Last time, I began a discussion of what’s wrong with American business. I’d like to follow-up with a few more examples. I’ve just started using Windows 10 and I’ve discovered some of my software that worked on the old operating system won’t work on the new one. Case in point: Acronis, an essential program for backing up all the data and programs on your computer. I learned a long time ago not to assume anything, so I decided to call Acronis and simply ask if the latest version of their software would run on Windows 10. Turns out, it wasn’t so simple.
The friendly Acronis help number on their website leads callers to a not-so-friendly automated call system. “Press 1” for this, “Press 2” for that, ad infinitum. Each selection leads you down a maze from which you cannot return without hanging up and re-dialing. One “helpful” selection ended by directing me to the Acronis website where I had first gotten the phone number I dialed. Another informed me if I were calling for technical support with their product that was a paid service and I should have my credit card handy. This made me a bit concerned about purchasing their product, realizing if I had any difficulty installing it there would be an additional expense. Eventually, after five separate phone calls over a 25-minute period, I was able to get a human being on the phone. I’d like to say the sacrifice to the gods I made in between calls had something to do with it, but more than likely it was just happenstance.
This is where it should get really simple. Windows 10 is the latest version of the operating system used by more people in the entire world. Acronis makes software. “Does your company software run on Windows 10?” should be the easiest question for any employee to answer. Besides the fact they probably run the program on their own computers, it’s a simple question of product knowledge. When I was a student washing dishes at Steak and Ale I was required to learn everything about the company from its history (founded by Norman Brinker) to the price of each item on the menu, even though I never stepped out of the kitchen. Employees were expected to know about the company they work for and the product or services the company offers. That’s good business sense.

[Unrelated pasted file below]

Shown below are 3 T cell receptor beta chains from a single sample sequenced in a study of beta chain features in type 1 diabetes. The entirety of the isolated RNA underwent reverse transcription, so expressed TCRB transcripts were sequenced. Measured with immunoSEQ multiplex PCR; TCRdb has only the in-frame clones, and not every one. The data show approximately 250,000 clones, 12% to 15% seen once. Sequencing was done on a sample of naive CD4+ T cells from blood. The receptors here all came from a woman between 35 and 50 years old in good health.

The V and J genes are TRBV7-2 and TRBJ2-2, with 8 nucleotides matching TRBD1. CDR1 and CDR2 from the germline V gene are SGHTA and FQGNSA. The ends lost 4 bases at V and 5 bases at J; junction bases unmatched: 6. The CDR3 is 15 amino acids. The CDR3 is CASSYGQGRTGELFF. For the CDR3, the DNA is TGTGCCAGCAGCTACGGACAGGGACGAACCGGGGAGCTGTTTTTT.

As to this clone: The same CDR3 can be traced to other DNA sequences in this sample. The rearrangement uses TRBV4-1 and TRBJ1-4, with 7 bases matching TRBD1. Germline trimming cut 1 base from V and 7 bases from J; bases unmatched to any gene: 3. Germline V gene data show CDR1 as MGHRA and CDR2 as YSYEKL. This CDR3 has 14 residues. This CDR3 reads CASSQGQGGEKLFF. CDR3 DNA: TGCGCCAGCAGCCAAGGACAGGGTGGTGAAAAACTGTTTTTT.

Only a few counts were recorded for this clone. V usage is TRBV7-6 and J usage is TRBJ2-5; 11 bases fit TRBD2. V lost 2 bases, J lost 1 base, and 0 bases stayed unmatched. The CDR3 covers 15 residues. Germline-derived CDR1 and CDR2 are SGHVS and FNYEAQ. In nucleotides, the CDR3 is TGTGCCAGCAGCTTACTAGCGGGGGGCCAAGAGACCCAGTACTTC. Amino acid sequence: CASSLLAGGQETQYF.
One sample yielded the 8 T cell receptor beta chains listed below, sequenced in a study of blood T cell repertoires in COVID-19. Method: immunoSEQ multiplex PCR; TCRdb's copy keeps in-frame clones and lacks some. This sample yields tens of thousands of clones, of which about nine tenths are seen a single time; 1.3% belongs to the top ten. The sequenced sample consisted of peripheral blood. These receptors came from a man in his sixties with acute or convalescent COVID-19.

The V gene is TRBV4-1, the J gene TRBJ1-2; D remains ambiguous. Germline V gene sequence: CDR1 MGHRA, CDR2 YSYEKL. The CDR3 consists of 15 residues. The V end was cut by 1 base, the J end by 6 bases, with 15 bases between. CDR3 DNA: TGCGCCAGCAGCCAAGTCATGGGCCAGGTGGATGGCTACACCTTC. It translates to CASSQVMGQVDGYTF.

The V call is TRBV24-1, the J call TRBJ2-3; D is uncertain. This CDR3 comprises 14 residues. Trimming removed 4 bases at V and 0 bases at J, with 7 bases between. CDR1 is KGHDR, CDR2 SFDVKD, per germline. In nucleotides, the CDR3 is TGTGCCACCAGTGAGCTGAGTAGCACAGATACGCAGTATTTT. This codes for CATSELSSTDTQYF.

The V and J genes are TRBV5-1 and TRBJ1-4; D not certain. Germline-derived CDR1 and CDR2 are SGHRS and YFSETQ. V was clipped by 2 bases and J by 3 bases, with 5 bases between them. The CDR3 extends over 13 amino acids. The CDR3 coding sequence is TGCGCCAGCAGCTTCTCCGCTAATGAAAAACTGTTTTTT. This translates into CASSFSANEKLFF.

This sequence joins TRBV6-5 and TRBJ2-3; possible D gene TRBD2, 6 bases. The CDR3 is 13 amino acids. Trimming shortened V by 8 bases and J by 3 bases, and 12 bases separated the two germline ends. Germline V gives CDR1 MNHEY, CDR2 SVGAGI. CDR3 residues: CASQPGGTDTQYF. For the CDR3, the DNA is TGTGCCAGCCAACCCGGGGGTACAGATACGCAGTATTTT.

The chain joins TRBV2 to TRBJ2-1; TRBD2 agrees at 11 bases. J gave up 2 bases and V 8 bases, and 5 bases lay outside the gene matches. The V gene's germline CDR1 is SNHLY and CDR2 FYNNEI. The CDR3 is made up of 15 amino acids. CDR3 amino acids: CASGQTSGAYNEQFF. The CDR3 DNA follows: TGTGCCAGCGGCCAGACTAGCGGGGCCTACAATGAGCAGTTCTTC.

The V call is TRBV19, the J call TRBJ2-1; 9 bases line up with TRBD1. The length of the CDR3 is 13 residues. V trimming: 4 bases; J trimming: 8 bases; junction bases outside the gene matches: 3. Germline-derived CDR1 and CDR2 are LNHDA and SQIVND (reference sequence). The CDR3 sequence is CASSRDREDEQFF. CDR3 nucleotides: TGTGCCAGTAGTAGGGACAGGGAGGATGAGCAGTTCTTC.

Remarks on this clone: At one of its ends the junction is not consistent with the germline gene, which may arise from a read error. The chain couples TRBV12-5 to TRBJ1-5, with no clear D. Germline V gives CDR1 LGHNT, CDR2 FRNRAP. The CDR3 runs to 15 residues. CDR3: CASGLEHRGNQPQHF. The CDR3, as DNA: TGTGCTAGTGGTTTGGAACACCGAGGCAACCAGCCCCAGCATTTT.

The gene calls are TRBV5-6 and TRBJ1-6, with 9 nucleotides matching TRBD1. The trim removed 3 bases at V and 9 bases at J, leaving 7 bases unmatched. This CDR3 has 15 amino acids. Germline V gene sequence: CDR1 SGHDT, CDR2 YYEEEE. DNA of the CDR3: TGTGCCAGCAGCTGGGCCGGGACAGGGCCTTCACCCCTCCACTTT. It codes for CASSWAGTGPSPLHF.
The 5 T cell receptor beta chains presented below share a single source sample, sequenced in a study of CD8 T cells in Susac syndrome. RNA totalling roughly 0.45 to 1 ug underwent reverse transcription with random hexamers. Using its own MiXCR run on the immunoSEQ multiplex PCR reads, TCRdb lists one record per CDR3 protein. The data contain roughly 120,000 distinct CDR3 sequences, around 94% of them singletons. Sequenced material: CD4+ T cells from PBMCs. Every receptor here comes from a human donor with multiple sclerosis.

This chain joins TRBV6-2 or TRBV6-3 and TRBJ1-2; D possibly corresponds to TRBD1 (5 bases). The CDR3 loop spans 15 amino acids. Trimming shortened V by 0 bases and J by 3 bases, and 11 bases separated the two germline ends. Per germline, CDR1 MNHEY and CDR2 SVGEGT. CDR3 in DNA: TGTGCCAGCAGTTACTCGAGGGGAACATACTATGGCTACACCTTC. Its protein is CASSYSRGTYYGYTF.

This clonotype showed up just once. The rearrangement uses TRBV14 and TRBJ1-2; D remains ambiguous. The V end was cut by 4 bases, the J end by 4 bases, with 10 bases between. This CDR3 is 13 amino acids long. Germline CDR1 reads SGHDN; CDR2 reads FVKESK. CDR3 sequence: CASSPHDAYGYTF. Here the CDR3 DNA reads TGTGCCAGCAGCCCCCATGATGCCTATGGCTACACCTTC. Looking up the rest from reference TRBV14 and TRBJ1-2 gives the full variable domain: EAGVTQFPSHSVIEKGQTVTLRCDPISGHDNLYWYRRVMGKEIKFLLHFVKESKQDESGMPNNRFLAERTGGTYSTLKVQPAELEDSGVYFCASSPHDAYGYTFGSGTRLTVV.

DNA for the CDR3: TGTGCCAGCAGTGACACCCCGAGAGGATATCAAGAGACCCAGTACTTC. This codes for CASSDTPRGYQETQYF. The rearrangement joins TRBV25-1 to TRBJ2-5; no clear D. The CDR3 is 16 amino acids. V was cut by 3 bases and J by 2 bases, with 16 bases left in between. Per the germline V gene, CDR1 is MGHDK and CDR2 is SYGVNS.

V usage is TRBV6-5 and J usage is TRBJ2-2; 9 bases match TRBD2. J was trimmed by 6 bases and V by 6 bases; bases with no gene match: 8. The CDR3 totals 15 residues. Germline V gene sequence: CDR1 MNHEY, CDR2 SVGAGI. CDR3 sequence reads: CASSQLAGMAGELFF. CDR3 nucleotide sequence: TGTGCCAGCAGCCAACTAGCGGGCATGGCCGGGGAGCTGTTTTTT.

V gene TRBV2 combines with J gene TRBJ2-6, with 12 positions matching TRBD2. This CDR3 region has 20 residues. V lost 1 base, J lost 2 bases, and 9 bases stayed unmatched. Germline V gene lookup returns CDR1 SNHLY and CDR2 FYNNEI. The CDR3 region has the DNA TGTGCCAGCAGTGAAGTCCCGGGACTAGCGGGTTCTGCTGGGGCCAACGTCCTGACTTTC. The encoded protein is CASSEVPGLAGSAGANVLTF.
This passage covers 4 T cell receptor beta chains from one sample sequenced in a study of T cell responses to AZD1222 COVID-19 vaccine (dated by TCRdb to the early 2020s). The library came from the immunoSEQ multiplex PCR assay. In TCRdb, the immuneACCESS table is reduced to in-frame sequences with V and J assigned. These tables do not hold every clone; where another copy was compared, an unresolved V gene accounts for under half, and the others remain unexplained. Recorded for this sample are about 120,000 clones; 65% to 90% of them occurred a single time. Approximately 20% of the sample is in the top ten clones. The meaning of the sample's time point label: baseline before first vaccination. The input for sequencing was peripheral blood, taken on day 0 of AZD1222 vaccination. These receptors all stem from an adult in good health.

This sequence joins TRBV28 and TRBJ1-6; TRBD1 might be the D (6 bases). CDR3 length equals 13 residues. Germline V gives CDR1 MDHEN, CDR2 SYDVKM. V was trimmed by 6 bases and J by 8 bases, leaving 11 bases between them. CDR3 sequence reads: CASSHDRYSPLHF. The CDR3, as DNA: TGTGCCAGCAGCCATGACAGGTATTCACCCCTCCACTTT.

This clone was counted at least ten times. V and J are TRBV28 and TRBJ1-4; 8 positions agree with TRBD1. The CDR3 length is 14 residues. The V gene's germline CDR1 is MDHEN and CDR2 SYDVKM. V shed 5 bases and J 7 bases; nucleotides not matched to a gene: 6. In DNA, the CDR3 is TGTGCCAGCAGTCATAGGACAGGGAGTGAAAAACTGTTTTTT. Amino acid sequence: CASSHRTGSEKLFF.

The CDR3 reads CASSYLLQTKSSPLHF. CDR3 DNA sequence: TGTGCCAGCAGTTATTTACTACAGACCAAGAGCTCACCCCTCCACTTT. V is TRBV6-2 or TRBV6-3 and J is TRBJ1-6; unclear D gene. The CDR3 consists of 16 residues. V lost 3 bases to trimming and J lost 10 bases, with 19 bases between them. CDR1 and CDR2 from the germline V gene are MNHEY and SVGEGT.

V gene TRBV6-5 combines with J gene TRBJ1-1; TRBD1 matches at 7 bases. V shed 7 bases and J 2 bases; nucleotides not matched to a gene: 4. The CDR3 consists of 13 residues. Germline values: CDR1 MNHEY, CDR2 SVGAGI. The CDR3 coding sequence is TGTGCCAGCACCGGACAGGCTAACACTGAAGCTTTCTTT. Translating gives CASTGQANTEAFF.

Not so with Acronis. The young lady I spoke to told me she had no idea whether their company’s software product would run on the world’s largest computer operating system. She also told me she had no access to that information and no one at the company whom she could ask. Acronis employs 700 people, but apparently not one of them could answer my simple question.
So she outsourced it. She gave me a number to call. “Who is this that I’ll be speaking to?” I asked.
“It’s one of our third-party vendors.”
“So this is not a phone number for Acronis?” I asked.
“No,” she replied, “but we send a lot of people to them when they have questions.”
So I called the number. I found myself speaking to a nice young man at a company called Cleverbridge. He was sympathetic to my problem but admitted he didn’t know anything about Acronis software. Cleverbridge, you see, is a company that handles billing for many businesses selling hundreds of software products. If I had an issue with a bill I had received from Acronis then he could resolve the matter, but he only dealt with invoices, not the actual product. He did offer to email Acronis and ask that they get in touch with me directly.
As of this writing, I haven’t heard back from Acronis. I’m glad I wasn’t trying to contact them about a technical support issue. But what’s amazing is that I’m a customer who wants to give a business money and I have to spend two hours attempting, unsuccessfully, to find even one of its 700 employees who can answer the most basic question about its product.
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